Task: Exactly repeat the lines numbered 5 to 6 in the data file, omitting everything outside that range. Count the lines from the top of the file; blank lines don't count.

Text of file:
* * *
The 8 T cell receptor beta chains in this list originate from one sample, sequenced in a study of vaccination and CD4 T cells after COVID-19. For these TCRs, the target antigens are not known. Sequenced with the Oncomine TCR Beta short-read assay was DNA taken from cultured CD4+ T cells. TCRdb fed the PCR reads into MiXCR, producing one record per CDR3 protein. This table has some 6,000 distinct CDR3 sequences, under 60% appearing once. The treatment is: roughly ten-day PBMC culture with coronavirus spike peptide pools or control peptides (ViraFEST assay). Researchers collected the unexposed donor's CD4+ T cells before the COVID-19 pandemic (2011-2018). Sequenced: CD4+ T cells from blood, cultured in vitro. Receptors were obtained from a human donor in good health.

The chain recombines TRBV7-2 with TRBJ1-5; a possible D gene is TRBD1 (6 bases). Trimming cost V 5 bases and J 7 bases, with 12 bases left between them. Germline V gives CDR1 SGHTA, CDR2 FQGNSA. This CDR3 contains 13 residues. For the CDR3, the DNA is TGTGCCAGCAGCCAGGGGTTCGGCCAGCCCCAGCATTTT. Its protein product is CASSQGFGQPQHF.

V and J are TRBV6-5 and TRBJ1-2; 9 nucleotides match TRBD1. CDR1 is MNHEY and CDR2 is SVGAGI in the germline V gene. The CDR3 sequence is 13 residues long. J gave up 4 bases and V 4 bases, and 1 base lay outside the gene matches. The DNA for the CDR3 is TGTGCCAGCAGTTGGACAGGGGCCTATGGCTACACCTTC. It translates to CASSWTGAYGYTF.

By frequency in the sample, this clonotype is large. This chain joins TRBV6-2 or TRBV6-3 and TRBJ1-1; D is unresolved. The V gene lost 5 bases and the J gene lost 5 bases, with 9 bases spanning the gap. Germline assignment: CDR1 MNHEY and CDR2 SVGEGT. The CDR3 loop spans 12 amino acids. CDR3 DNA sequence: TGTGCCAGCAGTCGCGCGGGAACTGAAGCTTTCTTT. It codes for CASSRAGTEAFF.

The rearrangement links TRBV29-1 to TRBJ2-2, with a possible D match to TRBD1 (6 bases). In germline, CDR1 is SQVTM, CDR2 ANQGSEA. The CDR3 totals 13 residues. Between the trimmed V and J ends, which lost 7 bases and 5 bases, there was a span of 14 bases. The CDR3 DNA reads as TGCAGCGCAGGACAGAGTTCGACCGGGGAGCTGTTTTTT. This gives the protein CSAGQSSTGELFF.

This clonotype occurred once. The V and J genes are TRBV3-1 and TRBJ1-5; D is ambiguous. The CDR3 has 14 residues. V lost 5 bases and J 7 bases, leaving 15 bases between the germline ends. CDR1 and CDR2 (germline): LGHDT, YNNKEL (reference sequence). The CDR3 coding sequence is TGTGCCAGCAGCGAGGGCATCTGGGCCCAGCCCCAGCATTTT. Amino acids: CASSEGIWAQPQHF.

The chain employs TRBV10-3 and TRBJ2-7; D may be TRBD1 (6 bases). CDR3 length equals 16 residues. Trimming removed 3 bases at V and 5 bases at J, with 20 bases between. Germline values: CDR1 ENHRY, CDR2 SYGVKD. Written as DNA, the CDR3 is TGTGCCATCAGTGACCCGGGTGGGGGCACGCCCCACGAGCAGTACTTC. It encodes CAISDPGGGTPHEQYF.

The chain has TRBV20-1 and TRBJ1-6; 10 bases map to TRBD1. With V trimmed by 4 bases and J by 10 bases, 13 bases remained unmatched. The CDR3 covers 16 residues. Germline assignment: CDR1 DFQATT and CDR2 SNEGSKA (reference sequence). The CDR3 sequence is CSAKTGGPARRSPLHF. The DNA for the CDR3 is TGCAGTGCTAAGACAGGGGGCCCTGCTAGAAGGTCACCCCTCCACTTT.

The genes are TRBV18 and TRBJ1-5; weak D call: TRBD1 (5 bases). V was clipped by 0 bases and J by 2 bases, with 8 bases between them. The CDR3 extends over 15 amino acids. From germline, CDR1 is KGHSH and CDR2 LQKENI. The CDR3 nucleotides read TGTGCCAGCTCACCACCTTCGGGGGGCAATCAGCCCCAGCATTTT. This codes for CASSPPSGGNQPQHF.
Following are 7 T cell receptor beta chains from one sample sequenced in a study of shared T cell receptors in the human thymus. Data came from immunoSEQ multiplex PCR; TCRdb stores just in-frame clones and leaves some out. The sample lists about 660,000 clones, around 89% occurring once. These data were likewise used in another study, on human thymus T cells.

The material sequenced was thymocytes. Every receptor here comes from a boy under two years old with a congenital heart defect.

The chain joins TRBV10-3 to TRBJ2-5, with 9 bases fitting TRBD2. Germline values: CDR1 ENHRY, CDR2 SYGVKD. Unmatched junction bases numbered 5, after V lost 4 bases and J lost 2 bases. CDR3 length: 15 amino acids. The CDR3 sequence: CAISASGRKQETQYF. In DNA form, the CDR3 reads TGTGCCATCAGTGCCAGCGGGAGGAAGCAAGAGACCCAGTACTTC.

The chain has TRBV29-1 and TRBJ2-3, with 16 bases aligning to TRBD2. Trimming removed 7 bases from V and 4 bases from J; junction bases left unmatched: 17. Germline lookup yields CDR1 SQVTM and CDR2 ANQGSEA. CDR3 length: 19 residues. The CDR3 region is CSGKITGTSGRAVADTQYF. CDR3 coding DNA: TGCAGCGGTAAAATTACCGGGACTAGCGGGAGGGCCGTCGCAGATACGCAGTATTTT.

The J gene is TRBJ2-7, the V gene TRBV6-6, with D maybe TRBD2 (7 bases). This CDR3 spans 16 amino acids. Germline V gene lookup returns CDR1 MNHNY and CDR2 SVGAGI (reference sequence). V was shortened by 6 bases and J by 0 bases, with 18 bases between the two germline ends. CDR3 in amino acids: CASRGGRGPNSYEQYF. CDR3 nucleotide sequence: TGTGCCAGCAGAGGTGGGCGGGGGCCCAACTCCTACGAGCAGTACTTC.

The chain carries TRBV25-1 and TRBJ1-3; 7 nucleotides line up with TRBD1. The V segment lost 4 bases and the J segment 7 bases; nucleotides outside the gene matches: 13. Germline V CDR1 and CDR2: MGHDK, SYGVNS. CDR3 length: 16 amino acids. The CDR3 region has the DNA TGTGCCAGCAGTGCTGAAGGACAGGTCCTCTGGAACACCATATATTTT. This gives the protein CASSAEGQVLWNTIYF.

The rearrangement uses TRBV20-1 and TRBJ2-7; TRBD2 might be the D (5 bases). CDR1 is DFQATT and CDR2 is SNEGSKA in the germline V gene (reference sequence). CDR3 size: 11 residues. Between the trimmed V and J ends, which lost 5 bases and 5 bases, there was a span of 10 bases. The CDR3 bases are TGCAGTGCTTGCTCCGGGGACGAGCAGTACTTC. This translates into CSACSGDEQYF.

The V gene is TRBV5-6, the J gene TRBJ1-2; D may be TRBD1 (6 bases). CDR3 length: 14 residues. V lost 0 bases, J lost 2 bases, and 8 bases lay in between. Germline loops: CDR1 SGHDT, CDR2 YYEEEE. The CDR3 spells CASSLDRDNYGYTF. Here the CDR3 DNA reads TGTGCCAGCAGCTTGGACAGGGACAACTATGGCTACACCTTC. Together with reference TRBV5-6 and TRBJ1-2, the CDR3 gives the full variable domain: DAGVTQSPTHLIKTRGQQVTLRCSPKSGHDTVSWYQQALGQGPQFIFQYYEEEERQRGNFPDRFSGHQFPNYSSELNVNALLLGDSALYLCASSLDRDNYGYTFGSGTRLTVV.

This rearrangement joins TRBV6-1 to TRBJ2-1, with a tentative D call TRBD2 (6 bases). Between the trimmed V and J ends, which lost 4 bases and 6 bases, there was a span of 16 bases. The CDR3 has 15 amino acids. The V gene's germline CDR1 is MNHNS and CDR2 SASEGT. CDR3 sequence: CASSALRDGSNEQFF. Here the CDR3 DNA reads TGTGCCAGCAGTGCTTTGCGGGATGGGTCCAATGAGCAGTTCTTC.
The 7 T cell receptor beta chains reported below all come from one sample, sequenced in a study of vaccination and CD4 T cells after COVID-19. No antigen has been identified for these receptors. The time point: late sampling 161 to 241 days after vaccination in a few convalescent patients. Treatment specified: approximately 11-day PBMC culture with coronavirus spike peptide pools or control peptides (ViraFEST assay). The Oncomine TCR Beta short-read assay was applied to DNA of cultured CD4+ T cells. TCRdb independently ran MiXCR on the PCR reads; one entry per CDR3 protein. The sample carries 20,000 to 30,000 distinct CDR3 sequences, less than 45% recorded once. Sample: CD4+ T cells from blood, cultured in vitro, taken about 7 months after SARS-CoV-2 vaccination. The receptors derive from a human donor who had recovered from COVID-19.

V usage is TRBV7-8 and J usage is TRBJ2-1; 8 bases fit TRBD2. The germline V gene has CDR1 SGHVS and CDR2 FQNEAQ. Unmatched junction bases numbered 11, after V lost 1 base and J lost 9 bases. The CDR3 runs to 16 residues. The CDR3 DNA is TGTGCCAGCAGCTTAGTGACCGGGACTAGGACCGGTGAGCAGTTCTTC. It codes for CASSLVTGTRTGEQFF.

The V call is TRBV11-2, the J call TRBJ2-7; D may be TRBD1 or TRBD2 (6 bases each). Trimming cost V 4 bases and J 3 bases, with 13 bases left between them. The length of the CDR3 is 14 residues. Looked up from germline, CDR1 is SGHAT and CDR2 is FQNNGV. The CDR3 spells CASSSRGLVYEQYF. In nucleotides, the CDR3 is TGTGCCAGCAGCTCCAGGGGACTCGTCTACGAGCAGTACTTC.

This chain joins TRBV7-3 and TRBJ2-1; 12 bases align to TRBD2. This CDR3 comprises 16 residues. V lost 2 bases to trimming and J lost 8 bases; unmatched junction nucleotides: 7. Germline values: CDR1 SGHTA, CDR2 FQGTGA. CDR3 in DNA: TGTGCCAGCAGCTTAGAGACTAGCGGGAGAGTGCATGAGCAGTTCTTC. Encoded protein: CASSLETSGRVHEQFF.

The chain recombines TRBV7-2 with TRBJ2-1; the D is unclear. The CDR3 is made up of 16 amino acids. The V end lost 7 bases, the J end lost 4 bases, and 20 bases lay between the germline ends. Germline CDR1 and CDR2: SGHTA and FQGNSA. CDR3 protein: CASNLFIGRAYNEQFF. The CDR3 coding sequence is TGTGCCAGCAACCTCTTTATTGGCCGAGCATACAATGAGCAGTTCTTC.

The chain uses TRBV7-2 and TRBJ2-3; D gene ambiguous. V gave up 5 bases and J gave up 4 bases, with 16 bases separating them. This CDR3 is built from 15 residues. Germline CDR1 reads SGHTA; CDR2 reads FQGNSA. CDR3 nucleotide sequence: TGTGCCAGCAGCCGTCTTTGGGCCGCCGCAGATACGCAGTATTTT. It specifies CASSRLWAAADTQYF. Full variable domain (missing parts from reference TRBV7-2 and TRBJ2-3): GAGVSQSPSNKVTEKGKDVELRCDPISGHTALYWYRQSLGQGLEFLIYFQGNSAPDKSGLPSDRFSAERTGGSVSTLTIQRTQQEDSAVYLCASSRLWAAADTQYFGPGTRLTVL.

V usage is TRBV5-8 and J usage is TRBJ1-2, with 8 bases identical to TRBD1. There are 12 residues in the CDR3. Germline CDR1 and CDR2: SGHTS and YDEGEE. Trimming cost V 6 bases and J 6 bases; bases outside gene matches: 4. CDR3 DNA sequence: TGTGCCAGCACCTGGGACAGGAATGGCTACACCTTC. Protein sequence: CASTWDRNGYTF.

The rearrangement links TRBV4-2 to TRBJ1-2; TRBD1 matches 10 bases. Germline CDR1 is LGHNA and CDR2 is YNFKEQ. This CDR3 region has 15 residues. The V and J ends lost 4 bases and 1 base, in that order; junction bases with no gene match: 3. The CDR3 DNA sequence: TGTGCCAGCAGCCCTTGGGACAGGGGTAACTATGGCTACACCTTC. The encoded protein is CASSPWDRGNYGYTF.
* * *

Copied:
The rearrangement links TRBV29-1 to TRBJ2-2, with a possible D match to TRBD1 (6 bases). In germline, CDR1 is SQVTM, CDR2 ANQGSEA. The CDR3 totals 13 residues. Between the trimmed V and J ends, which lost 7 bases and 5 bases, there was a span of 14 bases. The CDR3 DNA reads as TGCAGCGCAGGACAGAGTTCGACCGGGGAGCTGTTTTTT. This gives the protein CSAGQSSTGELFF.

This clonotype occurred once. The V and J genes are TRBV3-1 and TRBJ1-5; D is ambiguous. The CDR3 has 14 residues. V lost 5 bases and J 7 bases, leaving 15 bases between the germline ends. CDR1 and CDR2 (germline): LGHDT, YNNKEL (reference sequence). The CDR3 coding sequence is TGTGCCAGCAGCGAGGGCATCTGGGCCCAGCCCCAGCATTTT. Amino acids: CASSEGIWAQPQHF.